Blow molding and injection molding are both common plastic manufacturing processes. While injection molding and blow molding may seem similar, there are three major differences between the two methods: the mold used in the process, the process in which the parts are made, and the products themselves. Let’s take a closer look at these processes.
Injection molds are more difficult to make and work with. Injection molds take two halves that require an exact match so the material can flow flawlessly. In injection molding, making sure the mold lineup is perfection is crucial to the entire process.
In blow molding, each half of the mold is separate, so it’s much easier to work with. Manufacturers can spend more time making sure the product is flawless since they can spend less time working on the mold.
During the injection molding process, melted material is injected into a mold, which is held under intense pressure. Once the material has solidified, it is ejected and the mold is filled again.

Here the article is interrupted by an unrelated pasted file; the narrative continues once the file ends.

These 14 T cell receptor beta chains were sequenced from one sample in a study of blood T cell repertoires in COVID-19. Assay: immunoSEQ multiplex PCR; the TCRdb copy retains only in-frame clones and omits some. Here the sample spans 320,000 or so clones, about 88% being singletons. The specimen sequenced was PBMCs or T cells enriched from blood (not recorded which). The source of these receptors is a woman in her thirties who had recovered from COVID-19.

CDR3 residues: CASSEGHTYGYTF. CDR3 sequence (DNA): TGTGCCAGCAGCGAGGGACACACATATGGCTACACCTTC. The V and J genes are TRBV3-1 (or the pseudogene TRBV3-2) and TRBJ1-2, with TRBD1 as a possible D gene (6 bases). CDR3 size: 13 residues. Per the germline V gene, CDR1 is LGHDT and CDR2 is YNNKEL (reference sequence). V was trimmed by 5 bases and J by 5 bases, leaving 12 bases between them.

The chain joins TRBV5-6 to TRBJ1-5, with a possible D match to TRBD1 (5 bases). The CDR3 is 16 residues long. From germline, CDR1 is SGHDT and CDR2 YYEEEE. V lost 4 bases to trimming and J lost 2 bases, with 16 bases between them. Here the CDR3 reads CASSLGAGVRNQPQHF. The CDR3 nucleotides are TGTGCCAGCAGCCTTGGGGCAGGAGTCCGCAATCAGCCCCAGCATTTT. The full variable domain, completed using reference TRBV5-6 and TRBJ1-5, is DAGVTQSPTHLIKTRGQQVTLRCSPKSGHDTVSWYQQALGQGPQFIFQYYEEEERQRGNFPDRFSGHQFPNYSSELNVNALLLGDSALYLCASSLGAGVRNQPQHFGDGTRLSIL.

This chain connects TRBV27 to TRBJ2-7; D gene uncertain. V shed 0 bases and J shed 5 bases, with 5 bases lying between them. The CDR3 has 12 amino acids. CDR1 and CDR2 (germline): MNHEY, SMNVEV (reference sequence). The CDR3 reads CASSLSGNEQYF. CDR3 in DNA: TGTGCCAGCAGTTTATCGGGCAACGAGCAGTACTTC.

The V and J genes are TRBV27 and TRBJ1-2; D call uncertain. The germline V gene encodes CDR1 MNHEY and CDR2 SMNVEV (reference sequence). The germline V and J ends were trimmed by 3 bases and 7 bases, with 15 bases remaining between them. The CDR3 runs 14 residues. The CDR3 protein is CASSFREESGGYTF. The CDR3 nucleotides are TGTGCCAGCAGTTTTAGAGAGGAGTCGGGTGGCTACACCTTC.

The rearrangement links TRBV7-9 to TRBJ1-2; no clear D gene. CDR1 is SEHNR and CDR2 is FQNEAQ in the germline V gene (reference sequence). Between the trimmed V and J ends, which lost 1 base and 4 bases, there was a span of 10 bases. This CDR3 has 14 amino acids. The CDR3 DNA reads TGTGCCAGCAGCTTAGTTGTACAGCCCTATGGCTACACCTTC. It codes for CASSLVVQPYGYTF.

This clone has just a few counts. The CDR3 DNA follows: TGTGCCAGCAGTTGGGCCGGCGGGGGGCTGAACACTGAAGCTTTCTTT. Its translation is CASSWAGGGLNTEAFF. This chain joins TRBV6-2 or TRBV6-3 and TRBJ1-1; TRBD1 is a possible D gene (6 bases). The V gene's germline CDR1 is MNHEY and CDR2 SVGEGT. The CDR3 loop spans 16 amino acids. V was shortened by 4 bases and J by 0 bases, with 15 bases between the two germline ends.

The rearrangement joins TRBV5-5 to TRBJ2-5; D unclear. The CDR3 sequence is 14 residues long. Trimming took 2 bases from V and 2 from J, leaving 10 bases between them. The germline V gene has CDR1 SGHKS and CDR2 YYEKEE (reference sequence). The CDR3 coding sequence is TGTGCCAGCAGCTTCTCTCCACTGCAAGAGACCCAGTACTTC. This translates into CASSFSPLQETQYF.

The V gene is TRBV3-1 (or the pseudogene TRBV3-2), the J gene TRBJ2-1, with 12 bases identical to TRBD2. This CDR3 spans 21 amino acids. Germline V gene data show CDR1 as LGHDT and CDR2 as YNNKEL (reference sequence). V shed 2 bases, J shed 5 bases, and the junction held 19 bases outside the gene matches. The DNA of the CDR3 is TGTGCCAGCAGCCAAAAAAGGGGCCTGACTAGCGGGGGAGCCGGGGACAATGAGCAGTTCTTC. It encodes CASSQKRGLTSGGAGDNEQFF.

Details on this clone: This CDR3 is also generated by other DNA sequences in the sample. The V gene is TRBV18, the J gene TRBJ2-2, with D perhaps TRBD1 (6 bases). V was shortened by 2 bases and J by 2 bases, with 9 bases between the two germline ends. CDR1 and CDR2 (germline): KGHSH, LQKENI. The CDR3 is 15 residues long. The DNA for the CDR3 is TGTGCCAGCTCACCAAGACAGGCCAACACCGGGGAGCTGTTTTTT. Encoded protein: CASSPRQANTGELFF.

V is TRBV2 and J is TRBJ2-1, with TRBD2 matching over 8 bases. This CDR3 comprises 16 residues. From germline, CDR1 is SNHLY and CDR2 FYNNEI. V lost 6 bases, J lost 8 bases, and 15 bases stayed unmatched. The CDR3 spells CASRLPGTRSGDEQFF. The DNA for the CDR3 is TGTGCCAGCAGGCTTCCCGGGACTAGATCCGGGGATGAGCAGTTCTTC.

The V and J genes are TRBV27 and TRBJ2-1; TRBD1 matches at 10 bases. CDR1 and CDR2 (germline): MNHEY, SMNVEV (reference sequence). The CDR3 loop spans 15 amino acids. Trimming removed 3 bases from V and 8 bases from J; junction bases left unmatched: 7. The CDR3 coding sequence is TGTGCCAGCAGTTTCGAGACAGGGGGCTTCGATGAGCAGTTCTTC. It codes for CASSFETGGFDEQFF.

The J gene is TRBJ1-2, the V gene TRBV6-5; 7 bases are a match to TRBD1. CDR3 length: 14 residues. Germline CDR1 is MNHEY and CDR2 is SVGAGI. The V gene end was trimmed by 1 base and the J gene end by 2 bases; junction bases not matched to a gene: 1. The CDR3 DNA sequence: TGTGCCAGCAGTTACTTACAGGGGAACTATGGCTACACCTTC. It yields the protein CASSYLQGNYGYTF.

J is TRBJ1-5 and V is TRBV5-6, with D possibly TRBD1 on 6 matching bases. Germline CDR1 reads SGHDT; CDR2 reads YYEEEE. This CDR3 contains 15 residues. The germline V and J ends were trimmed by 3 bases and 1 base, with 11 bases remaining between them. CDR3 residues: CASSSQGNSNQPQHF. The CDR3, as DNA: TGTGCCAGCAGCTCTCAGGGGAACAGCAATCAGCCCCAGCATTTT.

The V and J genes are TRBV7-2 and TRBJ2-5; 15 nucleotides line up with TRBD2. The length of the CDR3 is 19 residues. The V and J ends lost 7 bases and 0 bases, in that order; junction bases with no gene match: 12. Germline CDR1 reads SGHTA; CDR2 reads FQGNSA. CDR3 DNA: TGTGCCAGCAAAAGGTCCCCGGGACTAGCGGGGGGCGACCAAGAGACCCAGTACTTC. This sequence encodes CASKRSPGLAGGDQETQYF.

Most blow molding machines consist of three major parts: the extruder, accumulator die and molds from which products of different shapes and sizes can be processed. Blow molded containers are produced through a process which requires a plastic tube being heated and filled with air, called a “parison”. The parison is inserted into the blow molding machine and the mold is clamped around the tube until the parison is formed in the shape of the part.
One major difference in the products produced by both processes is the material used. Injection molding uses materials in Polypropylene and Polystyrene and blow molding uses PETE and HDPE materials.
To make things simple, injection molding creates solid products like lids and electrical switches and blow molding creates hollow products like plastic jars or plastic cylinder bottles.
Choosing Between Blow Molding and Injection Molding
There are some factors to consider when trying to decide between the two processes:
If you’re looking to get custom made bottles produced, whether it be plastic cylinder bottles, plastic chemical jars, or even plastic packaging, contact a manufacturer near you to find out the best materials and process to use.